The LTTE leader marked the date and the object of the mission. Just before 11:59 p.m., on Sunday, he called together all the commanders of the LTTE. During this meeting, he told them he was going to show the ancient Tamil monarch Ellalan a successful military operation conducted by 21 Black Tigers, with the support of the LTTE’s Tamil Eelam Air Force. The LTTE leader had not disclosed the attack details; even the families and relatives of the 21 Black Tigers were uninformed until the mission was completed, at about 11 a.m., on Monday. The overall military operation commander was Illango, who headed a 7-member team, while the second-in-command was Veeman, who led a 14-member team. Both teams broke into smaller groups for the purpose of executing specific duties. Commander Ilango asked for permission, from the LTTE leadership in Vanni, to begin the operation at 3:20 a.m. The LTTE leader gave the order to begin the operation. Utmost importance was given to mopping up the four sentry points and two guard posts. This was done quickly. Soon thereafter, the radar surveillance unit was seized and neutralized. The communications room was also knocked out. The other objective of the LTTE was to seize control of the air defence system and artillery units. Two 40 mm and two 23mm artillery guns were seized. The 12.7 m anti-aircraft guns were also taken. Within 20 minutes, the artillery and anti-aircraft guns, the radar, the communications and guard posts, and the sentry points had all been taken over by the Black Tigers.
Two LTTE factions began to move into the hangars and destroy the helicopters, fixed wing aircraft, and UAV drones. More than eight aircraft were left in ashes. Another nine were damaged, some irreparably. Ten other aircraft were partially damaged, but are still in working condition. The LTTE in Vanni closely monitored developments during the attack because it had communication until 9.a.m. The LTTE sent more than two aircraft to support the Black Tigers on the ground. The main aim of the LTTE aircraft was to ward off any incoming Sri Lankan armed forces, whose aim was to save the aircraft. LTTE aircraft dropped two bombs each and flew back to home base safely. Interestingly, the Sri Lankan Vavuniya commander, Maj. Gen. Upali Edirisinghe, sent two Bell 212 helicopters to intercept the LTTE aircraft, but one of the helicopters crashed at Doramadalawa, about 10 kilometres from the Anuradhapura airbase. LTTE aircraft intercepted the Sri Lankan helicopters, shot one down, and caused the other helicopter to turn back.
Until Monday evening, the Sri Lankan military spokesman played down the attack, stating that the LTTE was exaggerating its success. After fierce opposition from the opposing political parties, however, the Sri Lankan prime minister admitted that eight of their aircraft were damaged and fourteen of their airmen had died. He added that the defence ministry had to play down the damage in order to keep up the morale of the armed forces. The London Telegraph reported $40 million U.S. were lost through the destruction of the eight aircraft alone. The opposing political parties, including the UNP, however, admitted the damage inflicted on the aircraft was much greater and that the LTTE destroyed eighteen aircraft, valued at $439 million U.S.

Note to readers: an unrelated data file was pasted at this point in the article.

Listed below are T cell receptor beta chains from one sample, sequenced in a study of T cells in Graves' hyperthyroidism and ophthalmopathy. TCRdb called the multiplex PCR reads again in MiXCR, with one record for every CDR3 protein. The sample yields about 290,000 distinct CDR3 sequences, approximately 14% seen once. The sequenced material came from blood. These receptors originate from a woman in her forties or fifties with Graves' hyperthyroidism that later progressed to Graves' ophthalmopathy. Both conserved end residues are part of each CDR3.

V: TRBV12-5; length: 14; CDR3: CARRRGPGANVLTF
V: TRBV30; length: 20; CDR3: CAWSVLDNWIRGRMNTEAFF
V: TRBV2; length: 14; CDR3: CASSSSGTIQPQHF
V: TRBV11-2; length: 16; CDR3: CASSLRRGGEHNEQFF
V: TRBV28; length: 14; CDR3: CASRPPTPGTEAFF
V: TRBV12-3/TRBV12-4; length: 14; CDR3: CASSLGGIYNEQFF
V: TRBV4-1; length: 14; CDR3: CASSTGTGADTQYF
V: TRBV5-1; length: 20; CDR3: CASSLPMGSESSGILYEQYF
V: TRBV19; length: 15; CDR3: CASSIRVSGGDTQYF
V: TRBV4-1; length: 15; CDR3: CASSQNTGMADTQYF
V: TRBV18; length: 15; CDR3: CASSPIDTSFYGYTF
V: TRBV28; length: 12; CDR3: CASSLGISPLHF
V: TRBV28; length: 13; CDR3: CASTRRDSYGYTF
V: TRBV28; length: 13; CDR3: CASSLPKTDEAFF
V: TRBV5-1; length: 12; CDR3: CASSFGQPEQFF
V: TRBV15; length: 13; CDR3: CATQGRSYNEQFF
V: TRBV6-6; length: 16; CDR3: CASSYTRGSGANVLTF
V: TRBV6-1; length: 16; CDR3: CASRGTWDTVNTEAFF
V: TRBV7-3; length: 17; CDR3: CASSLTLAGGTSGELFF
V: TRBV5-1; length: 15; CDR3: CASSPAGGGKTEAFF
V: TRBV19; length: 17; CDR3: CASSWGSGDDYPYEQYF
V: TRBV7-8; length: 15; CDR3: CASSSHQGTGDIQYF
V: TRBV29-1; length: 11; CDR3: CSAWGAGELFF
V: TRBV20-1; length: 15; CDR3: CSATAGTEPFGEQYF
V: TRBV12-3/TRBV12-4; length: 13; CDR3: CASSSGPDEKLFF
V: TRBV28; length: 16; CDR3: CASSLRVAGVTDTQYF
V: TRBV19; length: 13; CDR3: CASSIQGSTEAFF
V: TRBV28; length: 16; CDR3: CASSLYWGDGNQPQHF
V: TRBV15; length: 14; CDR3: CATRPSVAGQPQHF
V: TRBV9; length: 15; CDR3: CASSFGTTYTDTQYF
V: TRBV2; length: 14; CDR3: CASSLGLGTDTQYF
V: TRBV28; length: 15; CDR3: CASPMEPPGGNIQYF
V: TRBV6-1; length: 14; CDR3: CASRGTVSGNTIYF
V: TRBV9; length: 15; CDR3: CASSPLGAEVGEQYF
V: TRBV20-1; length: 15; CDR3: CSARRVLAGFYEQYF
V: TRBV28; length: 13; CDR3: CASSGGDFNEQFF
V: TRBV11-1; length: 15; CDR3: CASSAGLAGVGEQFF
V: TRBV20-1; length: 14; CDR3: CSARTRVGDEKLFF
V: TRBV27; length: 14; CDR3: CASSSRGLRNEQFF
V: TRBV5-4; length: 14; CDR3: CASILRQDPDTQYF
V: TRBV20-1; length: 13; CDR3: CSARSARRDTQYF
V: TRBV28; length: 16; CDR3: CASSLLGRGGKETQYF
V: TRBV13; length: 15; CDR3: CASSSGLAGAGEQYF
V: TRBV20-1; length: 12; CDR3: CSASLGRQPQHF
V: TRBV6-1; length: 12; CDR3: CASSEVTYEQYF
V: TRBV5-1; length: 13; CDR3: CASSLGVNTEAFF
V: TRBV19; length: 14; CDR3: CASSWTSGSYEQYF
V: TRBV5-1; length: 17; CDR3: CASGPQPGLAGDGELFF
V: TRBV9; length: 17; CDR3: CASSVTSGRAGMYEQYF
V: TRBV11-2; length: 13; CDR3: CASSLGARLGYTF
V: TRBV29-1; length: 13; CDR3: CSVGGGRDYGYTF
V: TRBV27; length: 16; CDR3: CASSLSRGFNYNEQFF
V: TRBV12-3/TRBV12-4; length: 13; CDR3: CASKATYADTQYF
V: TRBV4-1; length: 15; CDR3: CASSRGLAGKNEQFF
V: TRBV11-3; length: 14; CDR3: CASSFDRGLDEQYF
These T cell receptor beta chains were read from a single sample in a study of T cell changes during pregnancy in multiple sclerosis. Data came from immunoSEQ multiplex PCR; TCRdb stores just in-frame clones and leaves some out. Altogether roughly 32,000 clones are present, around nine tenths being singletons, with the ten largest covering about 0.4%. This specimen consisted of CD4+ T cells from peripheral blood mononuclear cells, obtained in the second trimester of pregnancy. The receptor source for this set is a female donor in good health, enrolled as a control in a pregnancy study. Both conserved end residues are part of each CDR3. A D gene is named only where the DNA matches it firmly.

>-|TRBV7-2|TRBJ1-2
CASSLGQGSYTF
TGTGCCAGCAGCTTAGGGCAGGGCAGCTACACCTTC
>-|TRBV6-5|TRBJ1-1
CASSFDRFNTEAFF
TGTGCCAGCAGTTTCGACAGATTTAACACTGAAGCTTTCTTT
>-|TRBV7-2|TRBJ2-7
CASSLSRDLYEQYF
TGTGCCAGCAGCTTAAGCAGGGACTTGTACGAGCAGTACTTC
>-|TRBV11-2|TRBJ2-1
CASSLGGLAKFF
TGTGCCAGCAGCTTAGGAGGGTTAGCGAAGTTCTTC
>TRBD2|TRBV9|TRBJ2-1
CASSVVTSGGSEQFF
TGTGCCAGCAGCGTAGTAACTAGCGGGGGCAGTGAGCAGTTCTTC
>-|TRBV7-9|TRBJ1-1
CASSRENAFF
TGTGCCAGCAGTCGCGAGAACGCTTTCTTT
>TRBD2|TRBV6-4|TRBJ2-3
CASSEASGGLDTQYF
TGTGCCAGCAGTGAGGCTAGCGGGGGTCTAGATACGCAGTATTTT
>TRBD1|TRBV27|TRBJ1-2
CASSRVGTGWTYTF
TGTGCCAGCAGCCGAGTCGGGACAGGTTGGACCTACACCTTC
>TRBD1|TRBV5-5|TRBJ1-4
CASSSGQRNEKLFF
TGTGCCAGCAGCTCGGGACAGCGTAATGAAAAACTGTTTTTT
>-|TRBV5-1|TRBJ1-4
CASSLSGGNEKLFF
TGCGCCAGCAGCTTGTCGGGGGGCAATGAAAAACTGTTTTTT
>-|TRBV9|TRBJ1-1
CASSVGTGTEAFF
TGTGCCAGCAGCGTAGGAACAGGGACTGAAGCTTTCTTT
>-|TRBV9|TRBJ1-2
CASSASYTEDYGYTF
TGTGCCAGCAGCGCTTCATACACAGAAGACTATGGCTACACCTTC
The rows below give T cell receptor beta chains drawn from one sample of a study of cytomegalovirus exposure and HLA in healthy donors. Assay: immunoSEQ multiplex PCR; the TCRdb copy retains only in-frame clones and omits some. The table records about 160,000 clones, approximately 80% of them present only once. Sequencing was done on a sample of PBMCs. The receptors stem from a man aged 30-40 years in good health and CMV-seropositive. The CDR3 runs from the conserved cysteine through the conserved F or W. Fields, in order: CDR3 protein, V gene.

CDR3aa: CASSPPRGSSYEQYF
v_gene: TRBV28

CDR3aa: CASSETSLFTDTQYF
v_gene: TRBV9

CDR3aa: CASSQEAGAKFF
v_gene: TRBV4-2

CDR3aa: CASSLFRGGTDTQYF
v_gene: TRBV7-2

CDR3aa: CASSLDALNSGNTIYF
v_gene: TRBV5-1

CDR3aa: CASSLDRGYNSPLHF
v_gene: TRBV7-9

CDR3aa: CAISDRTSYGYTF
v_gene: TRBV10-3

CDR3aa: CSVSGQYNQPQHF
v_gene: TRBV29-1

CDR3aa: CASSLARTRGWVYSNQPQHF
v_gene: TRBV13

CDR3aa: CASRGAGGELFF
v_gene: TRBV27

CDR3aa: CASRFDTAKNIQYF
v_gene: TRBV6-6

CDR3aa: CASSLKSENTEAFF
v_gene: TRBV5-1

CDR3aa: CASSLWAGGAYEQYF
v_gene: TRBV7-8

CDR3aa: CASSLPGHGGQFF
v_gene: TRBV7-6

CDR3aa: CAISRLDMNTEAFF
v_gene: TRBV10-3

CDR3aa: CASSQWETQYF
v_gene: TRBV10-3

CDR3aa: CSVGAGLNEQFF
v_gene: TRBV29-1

Twenty-one Black Tigers, of which three were females, died on the ground, but the last Black Tiger was still alive at well past 11 a.m. on Monday. In effect, the Black Tigers were on the enemy’s base for about eight hours, fighting the enemy and causing great damage to the base. The Sri Lankan armed forces collected the remains of twenty Black Tigers; the other one could not be collected. These were put in tractors– naked, and showcased for public viewing. The locals took pictures of the naked, dead bodies. The bodies were finally taken to the Anuradhapura hospital mortuary before they were buried in Anuradhapura, the next night, which was Tuesday.
The Tamil Tigers have blamed the Sri Lankan government for violating the U.N. Geneva convention by removing the clothes of the dead and exhibiting the bodies to the public. The Anuradhapura Bishop came forward in support of the LTTE because the issue was of great humanitarian concern in the sacred Buddhist city. The Sri Lankan government faced diplomatic pressure for this wrong-doing because it handed over the bodies, through the ICRC, to the LTTE, as is the practice between conflicting parties during war.
In any event, Sri Lanka faced great defeat military, politically, and diplomatically. The retired Indian cabinet secretary, B. Raman, who, when hitherto writing about the Sri Lankan ethnic crisis, had always supported the Sri Lankan government and opposed the LTTE, now was in praise of the LTTE attack: â€œIt was an act of unbelievable determination, bravery, and precision, successfully carried out by a 21-member suicide commando group of the Black Tigers—significantly led by a Tamil from the Eastern Province— with the back-up support of two planes of the so-called Tamil Eelam Air Force.”
Since the attack on the airbase, the Sri Lankan government has received enormous support from other countries, including Russia, the Czech Republic, Israel, Pakistan, and China. These countries have promised to send more sophisticated weapons and modern combat planes. However, the Sri Lankan cabinet ministers, prime minister, the president, and defence attachments speak in favour of war against the LTTE, in order to regain the support lost after the attack on Anuradhapura airbase.